Self-Help for Jaw Pain class on Zoom

Dentists are seeing more people coming in with cracked teeth during this pandemic. People are clenching and grinding because of stress.

Doing manual therapy in people’s mouths is risky at this time.

Here’s an alternative.

I’m offering an online course on Zoom, teaching people what it takes to create lasting relief from jaw pain. (Sadly, it’s rarely a quick fix — it’s more like changing habits and tension patterns.)

Anyway, if you have jaw pain and would rather not, check it out here: maryannreynolds.com.

You have better things to do than suffer.

Self-Help for Jaw Pain course coming soon

Update: The website is up for this online course: maryannreynolds.com.

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It’s been a while since I posted here.

I am well. Adjusting to these strange times.

I hope you are well and adjusting too.

Current Austin stats: over 22,000 cases, 287 deaths. The number of daily positive cases has declined from over 700 in June to less than half that since late July.

Austin appears to be doing better than other large Texas cities.

I am still not doing bodywork.

That just doesn’t feel safe any more, especially given that more than half the sessions I gave included working inside the mouth.

That’s very risky in these times.

So…I’ve been working on creating an online course, Self-Help for Jaw Pain. It will be a 5-class series offered on Zoom. I hope to get going in September. ]

Courtesy webmd.com.

The coolest thing about the class is that I don’t know that it’s ever been done before: a course that teaches people with pain and tension in their jaws to work on themselves, working inside their own mouths to release tension in the never-touched but overworked internal jaw muscles.

That is often a revelation, based on my experience of having given over 500 TMJ Relief sessions and consultations since 2018. (I started doing intra-oral sessions in 2013 but switched from paper to electronic records in 2018 and haven’t sorted my records from 2013 through 2017.)

The course will also address factors that predispose people to experience jaw pain: strain patterns, stress, and habits such as clenching and grinding.

Changing these habits will keep jaw pain from progressing.

I’ve worked on so many people (who’ve paid way more than this class costs) who have lived with jaw pain for a decade or longer.

This kind of suffering is optional.

Please help spread the word.

The first class will be limited to 8 students and will be offered at a low price, so I can learn and tweak It as needed.

I will post more here when I’m a bit further along in course development.

Anyone with jaw pain who’s interested can also check out my Facebook group, Word of Mouth: Resources for Relieving Jaw Pain/Dysfunction.

Treating TMJ issues: a series of posts

I’ve been writing about TMJ pain and dysfunction on my Facebook business page and on my Austin, Texas, USA, private-practice website’s blog. Now I’m sharing an index of these posts here on my “big blog”.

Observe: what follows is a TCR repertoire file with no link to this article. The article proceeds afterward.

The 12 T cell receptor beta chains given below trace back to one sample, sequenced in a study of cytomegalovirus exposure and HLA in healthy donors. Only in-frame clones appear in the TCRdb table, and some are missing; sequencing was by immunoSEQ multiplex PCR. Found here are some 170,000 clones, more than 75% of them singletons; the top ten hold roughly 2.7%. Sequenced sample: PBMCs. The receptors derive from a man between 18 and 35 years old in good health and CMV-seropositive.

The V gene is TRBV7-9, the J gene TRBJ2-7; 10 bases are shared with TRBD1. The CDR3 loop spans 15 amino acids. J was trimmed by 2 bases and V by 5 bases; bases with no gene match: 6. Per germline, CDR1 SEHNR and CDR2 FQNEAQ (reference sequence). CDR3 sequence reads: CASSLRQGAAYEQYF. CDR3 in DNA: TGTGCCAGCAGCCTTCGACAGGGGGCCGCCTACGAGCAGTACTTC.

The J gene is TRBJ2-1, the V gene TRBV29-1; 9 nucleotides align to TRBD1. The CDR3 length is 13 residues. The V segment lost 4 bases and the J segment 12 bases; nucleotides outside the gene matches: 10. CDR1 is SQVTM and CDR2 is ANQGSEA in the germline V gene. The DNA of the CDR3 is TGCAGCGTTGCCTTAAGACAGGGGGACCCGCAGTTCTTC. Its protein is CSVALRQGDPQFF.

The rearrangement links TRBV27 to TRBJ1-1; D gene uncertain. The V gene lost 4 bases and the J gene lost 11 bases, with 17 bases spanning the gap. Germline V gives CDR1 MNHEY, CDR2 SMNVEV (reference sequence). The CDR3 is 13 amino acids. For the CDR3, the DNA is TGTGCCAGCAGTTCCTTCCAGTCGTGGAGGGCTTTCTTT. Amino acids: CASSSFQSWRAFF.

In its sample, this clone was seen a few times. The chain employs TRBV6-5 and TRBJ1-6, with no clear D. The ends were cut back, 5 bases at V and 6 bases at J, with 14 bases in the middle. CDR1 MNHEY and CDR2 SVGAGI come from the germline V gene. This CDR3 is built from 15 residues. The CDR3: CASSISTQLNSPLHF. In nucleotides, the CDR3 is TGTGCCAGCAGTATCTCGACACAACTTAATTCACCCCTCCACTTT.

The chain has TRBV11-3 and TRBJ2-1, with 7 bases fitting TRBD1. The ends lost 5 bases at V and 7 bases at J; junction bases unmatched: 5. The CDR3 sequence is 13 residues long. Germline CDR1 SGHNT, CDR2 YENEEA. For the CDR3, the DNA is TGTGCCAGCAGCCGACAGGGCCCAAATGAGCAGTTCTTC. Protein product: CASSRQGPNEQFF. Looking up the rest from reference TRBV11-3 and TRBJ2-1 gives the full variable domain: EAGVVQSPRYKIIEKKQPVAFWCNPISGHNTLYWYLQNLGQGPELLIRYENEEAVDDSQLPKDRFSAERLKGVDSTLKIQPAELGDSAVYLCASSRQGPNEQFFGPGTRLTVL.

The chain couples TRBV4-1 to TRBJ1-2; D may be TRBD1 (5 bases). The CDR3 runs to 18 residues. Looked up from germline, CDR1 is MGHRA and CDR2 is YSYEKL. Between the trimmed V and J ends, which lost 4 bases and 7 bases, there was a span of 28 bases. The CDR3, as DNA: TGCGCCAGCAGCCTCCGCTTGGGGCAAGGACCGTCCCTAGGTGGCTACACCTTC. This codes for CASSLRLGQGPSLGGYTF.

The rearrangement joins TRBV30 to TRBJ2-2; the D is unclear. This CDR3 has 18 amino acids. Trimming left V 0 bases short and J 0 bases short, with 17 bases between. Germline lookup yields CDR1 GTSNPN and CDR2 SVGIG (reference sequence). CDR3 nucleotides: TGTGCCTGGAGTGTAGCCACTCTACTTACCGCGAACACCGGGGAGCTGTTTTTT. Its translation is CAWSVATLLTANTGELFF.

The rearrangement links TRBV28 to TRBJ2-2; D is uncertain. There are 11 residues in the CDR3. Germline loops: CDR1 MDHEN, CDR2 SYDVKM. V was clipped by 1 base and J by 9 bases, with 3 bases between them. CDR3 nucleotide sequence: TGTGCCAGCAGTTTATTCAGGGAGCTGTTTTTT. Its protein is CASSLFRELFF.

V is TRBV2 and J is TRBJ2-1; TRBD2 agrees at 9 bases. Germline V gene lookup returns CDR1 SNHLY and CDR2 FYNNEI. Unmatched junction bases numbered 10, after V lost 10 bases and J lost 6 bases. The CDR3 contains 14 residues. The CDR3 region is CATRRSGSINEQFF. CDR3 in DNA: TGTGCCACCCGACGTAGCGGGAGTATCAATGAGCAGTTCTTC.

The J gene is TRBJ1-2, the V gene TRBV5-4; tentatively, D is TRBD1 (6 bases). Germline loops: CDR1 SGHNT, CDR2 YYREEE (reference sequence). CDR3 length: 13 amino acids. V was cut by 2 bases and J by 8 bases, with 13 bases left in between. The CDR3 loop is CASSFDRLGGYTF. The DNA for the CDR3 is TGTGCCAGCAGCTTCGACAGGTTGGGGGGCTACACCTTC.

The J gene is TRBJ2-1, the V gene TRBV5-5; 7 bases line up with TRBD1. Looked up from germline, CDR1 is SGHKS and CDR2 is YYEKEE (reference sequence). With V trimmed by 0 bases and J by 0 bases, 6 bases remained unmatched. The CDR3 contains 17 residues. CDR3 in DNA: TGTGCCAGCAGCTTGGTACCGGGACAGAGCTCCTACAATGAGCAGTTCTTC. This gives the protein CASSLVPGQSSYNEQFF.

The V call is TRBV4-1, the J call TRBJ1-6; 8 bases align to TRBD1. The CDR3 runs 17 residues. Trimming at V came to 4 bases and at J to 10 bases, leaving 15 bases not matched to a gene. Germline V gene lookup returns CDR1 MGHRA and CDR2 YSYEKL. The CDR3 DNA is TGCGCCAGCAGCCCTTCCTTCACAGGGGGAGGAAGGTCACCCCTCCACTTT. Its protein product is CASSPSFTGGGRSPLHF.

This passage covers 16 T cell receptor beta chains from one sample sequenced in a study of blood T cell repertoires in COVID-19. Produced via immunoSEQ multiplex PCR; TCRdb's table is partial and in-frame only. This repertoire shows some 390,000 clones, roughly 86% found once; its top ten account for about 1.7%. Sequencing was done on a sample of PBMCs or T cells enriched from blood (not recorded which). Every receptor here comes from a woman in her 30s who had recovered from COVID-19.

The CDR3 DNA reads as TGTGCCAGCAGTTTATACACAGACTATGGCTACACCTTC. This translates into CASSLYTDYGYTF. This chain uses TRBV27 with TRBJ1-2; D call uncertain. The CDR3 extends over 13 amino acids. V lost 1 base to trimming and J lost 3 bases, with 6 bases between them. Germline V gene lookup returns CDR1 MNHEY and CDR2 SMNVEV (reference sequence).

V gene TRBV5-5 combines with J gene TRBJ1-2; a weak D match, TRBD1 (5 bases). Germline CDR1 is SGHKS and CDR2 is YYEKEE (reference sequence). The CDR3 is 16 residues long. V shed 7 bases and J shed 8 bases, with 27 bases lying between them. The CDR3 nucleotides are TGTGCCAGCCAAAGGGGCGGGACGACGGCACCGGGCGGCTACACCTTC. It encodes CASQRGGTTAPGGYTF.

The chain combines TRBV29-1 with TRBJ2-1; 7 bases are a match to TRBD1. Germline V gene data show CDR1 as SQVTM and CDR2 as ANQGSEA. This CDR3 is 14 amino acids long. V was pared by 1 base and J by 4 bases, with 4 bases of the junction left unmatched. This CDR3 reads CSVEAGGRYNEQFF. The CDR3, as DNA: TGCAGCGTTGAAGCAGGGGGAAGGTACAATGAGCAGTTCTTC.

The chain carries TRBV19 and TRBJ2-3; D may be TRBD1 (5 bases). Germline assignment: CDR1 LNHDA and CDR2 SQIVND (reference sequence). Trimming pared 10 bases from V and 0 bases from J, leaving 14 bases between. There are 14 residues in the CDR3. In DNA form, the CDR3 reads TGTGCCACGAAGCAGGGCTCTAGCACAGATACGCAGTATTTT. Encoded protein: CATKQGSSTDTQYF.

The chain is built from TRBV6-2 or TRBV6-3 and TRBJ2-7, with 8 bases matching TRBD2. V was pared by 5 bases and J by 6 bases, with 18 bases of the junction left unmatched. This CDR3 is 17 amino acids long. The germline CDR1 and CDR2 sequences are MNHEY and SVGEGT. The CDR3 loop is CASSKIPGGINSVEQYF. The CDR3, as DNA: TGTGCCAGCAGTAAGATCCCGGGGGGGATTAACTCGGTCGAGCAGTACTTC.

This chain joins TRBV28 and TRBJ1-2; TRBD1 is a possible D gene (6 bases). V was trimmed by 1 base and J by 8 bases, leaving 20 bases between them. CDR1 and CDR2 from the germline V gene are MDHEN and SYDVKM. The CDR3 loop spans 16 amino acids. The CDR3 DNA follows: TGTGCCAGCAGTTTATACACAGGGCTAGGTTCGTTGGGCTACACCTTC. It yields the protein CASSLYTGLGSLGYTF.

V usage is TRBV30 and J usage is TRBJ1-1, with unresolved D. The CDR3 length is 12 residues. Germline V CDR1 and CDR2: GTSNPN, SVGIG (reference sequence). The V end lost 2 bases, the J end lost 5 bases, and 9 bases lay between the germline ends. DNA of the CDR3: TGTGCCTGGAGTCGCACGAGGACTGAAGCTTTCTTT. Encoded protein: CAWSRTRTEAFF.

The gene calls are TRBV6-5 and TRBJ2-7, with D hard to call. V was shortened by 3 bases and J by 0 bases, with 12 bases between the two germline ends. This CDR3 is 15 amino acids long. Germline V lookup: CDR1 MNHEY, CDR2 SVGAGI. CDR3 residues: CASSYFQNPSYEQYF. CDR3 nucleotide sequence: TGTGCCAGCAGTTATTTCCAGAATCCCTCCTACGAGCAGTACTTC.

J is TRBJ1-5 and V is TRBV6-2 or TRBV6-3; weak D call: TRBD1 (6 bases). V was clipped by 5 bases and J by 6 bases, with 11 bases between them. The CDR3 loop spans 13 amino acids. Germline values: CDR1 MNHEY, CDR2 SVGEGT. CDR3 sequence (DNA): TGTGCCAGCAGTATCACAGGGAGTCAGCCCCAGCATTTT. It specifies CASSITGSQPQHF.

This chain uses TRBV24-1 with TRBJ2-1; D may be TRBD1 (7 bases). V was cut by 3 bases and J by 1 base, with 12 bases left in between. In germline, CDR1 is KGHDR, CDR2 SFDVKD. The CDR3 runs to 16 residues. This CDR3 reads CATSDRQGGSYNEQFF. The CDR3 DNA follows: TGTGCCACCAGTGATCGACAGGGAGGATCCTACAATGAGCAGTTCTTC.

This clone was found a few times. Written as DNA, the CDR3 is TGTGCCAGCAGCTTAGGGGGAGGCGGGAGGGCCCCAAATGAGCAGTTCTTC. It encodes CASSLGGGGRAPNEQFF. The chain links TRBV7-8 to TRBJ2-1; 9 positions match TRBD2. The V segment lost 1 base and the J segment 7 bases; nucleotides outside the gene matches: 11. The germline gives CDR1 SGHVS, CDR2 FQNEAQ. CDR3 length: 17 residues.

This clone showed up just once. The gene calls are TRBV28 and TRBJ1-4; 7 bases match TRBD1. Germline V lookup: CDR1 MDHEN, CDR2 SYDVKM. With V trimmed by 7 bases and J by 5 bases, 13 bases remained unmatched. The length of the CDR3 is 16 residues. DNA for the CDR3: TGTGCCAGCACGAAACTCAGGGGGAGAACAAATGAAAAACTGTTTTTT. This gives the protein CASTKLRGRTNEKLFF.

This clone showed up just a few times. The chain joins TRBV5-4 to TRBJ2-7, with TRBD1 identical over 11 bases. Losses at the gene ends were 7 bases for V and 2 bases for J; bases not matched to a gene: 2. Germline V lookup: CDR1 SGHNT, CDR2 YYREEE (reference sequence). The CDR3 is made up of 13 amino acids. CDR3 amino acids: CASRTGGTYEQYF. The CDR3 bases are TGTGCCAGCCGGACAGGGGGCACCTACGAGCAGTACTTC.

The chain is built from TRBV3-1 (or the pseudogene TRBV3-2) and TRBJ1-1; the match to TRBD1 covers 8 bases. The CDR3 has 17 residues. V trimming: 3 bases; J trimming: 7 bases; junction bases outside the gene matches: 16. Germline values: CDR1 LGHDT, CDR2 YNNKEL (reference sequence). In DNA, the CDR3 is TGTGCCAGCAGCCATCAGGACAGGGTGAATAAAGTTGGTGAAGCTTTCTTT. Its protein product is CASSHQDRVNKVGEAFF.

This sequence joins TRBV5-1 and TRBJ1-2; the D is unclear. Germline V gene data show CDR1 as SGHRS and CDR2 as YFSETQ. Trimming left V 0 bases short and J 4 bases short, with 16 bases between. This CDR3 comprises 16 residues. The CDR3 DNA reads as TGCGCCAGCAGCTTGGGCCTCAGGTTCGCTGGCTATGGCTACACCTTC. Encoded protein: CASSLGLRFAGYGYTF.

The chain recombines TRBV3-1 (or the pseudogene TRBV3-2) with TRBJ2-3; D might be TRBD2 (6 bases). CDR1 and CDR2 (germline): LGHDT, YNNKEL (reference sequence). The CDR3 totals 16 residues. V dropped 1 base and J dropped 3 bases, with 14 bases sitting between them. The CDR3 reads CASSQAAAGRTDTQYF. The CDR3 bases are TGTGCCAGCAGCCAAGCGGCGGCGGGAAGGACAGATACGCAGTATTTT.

If you have TMJ disorder and want to read any of those posts, here are the links.

I view TMJ issues as not just biomechanics, although it plays a role. This issue has social, emotional, historical, biological, cognitive, and spiritual aspects. I am very aware that some people, especially in the mainstream medical and dental fields, may believe it’s unnecessary or even laughable to provide information on so-called “woo-woo” or “fluffy” topics like essential oils, yoga, and the throat chakra for people who are suffering from jaw pain and dysfunction.

So let me share how I came to write this series of posts. Instead of just going to experts (and I have done that), I also asked women who suffer from this problem what helps, and they told me. And I believe them!

Since nine times more women than men experience severe, chronic TMJ issues, this is super valuable information to share.

I want the world to know that TMJ treatment is available beyond night guards, pain meds, and surgery, and there are so many options for self-care: massage, exercises, training yourself in new habits, reducing stress, improving posture, acupressure, nutrition, stretching, journaling, meditating, and more. I’m working on designing programs to evaluate and treat specific TMJ-related issues. More later!

If you bump into this limited and limiting attitude, please share this post, and please share in the comments your experiences and any other resources you have found helpful.

Announcing a new massage modality: Craniosacral therapy for jaw problems

Many people have problems with their temporomandibular joints (TMJ), such as:

  • pain in the jaw, neck, ear, and/or head
  • jaw tightness or stuckness
  • limited ability to open the mouth
  • clicking or popping noises or a grating feeling when opening and/or closing the jaw

TMJ issues are often accompanied by behaviors of clenching the jaw or grinding the teeth, sometimes in one’s sleep. Eating and even talking may become difficult. There isn’t a clear cause, although stress or injury probably bear some responsibility. Continue reading